Me or My Two Different Patterns of Pronoun Case Errors Research Article
Research Article  |   April 01, 1998
Me or My
 
Author Affiliations & Notes
  • Matthew Rispoli
    Arizona State University Tempe
  • Contact author: Matthew Rispoli, Department of Speech and Hearing Science, Arizona State University, Box 870102, Tempe, AZ 85287-0102. E-mail: rispoli@asu.edu
Article Information
Special Populations / Research Issues, Methods & Evidence-Based Practice / Language Disorders / Specific Language Impairment / Speech, Voice & Prosody / Language / Research Articles
Research Article   |   April 01, 1998
Me or My
Journal of Speech, Language, and Hearing Research, April 1998, Vol. 41, 385-393. doi:10.1044/jslhr.4102.385
History: Received January 7, 1997 , Accepted July 14, 1997
 
Journal of Speech, Language, and Hearing Research, April 1998, Vol. 41, 385-393. doi:10.1044/jslhr.4102.385
History: Received January 7, 1997; Accepted July 14, 1997

This paper investigates why some young children prefer to replace I with me (me-children), whereas others prefer to replace I with my (my-children). The data come from 12 children, observed monthly, from 1;0 to 3;0. It was found that the percentage of errors in which me replaced I (the me-error rate) was positively correlated with the correct production of me as an objective pronoun (the me-total). The me for I and my for I errors were antagonistic, with one of the patterns almost always dominating over the other, resulting in a clear individual difference between me-children and my-children. It was also found that the me-total during the period in which my for I replacements first emerged prefigured whether a child would become a me-child or a my-child.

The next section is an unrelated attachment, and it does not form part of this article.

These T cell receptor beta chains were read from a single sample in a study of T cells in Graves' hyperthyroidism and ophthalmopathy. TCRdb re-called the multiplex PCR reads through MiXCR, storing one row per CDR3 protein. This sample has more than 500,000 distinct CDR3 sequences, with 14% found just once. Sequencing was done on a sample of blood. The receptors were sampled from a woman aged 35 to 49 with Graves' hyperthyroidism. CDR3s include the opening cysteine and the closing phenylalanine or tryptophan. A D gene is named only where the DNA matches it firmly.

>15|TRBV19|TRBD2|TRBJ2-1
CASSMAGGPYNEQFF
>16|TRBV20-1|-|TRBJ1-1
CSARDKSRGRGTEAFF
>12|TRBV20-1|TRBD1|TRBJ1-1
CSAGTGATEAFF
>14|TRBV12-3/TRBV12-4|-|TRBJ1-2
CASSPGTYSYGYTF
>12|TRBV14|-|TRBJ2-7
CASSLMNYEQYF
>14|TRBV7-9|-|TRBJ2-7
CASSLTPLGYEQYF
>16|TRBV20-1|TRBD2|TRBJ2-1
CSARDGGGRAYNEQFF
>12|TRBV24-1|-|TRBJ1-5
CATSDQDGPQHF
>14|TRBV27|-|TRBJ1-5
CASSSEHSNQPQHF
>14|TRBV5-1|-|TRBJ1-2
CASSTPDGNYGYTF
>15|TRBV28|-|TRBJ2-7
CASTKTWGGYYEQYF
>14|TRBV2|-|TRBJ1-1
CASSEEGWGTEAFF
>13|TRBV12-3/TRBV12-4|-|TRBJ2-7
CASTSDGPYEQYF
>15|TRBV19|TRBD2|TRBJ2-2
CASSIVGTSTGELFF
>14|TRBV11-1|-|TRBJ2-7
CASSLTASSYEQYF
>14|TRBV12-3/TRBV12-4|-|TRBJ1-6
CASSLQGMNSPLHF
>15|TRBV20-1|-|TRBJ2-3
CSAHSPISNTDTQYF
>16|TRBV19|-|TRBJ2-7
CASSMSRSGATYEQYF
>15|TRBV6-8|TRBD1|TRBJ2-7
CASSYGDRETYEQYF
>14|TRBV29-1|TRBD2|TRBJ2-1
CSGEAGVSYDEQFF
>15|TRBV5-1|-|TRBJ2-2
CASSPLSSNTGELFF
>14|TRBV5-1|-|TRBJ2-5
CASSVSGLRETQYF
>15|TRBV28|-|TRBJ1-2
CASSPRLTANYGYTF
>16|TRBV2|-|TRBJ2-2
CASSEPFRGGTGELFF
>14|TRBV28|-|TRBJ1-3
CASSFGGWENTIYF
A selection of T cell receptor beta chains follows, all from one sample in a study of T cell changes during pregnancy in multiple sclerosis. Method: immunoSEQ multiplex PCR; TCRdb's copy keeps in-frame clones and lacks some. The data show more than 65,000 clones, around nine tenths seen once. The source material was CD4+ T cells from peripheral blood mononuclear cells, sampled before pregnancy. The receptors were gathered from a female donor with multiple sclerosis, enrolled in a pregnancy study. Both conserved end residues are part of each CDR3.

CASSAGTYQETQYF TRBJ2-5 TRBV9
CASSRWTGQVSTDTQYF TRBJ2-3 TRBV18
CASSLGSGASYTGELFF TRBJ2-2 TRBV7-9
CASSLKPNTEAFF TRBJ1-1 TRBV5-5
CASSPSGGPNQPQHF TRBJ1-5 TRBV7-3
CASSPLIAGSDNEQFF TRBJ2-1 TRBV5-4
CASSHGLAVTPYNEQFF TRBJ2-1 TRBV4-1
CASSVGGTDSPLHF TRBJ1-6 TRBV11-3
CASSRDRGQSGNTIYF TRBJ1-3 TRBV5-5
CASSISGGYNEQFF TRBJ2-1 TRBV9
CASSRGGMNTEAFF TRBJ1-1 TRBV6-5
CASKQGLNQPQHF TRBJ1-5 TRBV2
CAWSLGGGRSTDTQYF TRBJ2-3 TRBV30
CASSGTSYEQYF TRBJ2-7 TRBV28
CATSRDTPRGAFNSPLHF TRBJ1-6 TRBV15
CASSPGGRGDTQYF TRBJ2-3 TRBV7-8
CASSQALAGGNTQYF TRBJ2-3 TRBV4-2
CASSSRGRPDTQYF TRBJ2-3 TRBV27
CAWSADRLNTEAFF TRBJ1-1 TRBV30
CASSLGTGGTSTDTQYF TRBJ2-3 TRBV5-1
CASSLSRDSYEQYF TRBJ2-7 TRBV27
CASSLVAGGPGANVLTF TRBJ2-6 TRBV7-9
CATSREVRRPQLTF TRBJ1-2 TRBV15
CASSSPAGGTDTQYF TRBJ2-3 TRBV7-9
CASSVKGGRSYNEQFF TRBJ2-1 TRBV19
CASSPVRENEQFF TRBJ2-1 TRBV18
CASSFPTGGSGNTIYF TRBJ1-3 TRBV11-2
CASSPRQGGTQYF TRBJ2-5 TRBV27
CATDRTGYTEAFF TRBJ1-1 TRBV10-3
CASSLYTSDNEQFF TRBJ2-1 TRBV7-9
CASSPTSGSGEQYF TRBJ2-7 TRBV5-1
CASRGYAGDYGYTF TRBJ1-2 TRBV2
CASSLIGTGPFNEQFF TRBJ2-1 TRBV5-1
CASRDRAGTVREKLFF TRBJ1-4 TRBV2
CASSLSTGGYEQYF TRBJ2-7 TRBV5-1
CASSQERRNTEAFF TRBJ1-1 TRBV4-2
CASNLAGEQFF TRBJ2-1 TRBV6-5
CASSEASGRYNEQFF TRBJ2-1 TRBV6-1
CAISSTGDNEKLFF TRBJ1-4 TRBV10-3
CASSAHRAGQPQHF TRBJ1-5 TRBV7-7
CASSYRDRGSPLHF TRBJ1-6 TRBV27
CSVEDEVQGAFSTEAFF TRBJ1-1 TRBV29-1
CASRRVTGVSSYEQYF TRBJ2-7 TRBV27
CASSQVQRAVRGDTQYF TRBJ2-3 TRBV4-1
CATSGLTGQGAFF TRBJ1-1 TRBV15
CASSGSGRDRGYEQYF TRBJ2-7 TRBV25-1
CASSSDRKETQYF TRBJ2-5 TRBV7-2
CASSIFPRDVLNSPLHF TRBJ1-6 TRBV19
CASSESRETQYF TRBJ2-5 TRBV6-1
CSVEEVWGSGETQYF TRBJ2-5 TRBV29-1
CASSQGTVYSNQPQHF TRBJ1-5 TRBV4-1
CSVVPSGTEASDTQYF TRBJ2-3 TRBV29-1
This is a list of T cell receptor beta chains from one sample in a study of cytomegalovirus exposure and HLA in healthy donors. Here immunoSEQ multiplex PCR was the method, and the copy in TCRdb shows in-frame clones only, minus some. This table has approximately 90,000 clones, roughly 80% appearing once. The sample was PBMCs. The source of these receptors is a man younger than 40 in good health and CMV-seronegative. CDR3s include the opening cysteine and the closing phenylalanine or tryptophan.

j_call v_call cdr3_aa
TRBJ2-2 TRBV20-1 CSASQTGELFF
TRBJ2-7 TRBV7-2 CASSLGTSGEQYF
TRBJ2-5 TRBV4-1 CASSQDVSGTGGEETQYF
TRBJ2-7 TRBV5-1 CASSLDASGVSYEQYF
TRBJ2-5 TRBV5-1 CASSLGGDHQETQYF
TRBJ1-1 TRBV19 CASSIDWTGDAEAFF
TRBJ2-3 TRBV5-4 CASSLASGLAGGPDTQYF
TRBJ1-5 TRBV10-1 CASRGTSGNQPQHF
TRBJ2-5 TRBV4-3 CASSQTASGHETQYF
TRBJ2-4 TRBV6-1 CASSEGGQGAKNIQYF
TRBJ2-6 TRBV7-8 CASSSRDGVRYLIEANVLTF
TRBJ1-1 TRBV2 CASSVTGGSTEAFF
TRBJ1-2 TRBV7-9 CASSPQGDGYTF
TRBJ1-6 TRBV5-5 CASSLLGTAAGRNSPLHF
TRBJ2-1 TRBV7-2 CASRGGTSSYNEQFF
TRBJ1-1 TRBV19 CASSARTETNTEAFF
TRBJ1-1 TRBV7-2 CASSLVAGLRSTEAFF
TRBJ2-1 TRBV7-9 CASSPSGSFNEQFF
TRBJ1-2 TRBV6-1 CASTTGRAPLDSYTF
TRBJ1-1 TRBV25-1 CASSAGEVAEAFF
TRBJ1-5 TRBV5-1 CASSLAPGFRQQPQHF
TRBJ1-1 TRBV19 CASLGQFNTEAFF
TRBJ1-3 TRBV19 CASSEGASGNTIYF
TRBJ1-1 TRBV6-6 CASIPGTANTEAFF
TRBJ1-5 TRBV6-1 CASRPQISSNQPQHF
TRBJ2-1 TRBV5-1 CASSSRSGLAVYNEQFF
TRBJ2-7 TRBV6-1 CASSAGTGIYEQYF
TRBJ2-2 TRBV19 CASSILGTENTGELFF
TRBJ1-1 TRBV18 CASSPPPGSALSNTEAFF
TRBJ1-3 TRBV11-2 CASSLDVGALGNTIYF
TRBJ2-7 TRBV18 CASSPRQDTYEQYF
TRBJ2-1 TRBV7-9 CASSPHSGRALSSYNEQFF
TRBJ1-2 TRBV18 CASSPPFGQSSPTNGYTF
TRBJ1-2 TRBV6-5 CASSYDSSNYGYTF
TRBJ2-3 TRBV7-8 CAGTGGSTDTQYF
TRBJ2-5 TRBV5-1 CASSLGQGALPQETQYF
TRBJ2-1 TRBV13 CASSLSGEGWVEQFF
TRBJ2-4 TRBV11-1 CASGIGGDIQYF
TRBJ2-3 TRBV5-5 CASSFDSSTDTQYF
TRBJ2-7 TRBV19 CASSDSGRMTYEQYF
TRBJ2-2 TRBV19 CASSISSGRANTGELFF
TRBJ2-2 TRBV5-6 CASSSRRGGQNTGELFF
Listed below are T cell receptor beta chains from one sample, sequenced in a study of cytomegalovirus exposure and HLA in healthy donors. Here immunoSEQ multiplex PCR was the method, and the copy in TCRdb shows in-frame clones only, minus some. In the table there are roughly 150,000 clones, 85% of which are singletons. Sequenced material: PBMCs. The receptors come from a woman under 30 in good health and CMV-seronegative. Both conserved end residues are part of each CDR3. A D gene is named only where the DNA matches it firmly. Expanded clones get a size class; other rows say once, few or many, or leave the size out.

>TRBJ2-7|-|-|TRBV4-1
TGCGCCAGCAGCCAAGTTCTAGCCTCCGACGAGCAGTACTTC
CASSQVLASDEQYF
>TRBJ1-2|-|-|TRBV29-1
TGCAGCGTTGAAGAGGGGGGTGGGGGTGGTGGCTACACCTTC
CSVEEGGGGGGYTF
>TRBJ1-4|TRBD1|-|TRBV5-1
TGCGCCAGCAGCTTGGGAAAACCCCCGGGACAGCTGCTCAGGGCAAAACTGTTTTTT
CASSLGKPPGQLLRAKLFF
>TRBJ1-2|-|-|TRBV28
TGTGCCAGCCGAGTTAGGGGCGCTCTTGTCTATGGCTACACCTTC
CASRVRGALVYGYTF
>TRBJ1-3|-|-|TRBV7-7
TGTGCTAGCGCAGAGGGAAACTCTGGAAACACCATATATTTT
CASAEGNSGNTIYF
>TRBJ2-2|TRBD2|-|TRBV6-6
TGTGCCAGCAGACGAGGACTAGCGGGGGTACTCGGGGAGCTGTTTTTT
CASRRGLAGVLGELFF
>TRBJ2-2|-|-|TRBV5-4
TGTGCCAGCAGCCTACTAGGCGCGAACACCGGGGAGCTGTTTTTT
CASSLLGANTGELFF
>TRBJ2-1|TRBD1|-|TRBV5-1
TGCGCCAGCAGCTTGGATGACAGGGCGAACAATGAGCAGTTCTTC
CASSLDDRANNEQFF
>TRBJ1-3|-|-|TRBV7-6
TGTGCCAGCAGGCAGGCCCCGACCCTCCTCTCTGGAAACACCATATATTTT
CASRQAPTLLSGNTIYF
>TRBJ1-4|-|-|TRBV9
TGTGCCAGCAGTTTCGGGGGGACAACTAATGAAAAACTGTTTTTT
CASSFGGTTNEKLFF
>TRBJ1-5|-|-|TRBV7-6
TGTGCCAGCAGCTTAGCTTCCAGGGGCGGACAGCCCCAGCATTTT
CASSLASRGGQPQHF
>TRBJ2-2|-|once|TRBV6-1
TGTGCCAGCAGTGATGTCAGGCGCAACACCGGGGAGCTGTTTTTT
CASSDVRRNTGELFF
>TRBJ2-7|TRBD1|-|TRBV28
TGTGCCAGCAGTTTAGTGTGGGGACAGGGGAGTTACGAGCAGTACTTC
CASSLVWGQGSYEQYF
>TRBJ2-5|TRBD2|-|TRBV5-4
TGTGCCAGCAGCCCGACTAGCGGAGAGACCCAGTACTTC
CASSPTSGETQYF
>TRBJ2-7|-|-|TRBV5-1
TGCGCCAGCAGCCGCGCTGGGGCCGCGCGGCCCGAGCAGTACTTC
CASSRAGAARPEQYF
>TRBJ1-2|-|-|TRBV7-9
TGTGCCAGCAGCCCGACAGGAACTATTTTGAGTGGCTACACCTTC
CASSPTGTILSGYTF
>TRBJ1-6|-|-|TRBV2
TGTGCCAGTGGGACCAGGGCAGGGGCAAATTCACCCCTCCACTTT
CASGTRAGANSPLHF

Acknowledgments
The author would like to acknowledge the contribution of Betty Hart who collected the data used in this paper as part of the Juniper Gardens Language Project Database. Tessa Fouquet and Jennifer Lane helped in the analysis of the data. The author would also like to acknowledge the following colleagues for their advice and criticism: Pamela Hadley, David Ingram, Mary Evelyn Moore, Christine Dollaghan, and two anonymous reviewers.
Order a Subscription
Pay Per View
Entire Journal of Speech, Language, and Hearing Research content & archive
24-hour access
This Article
24-hour access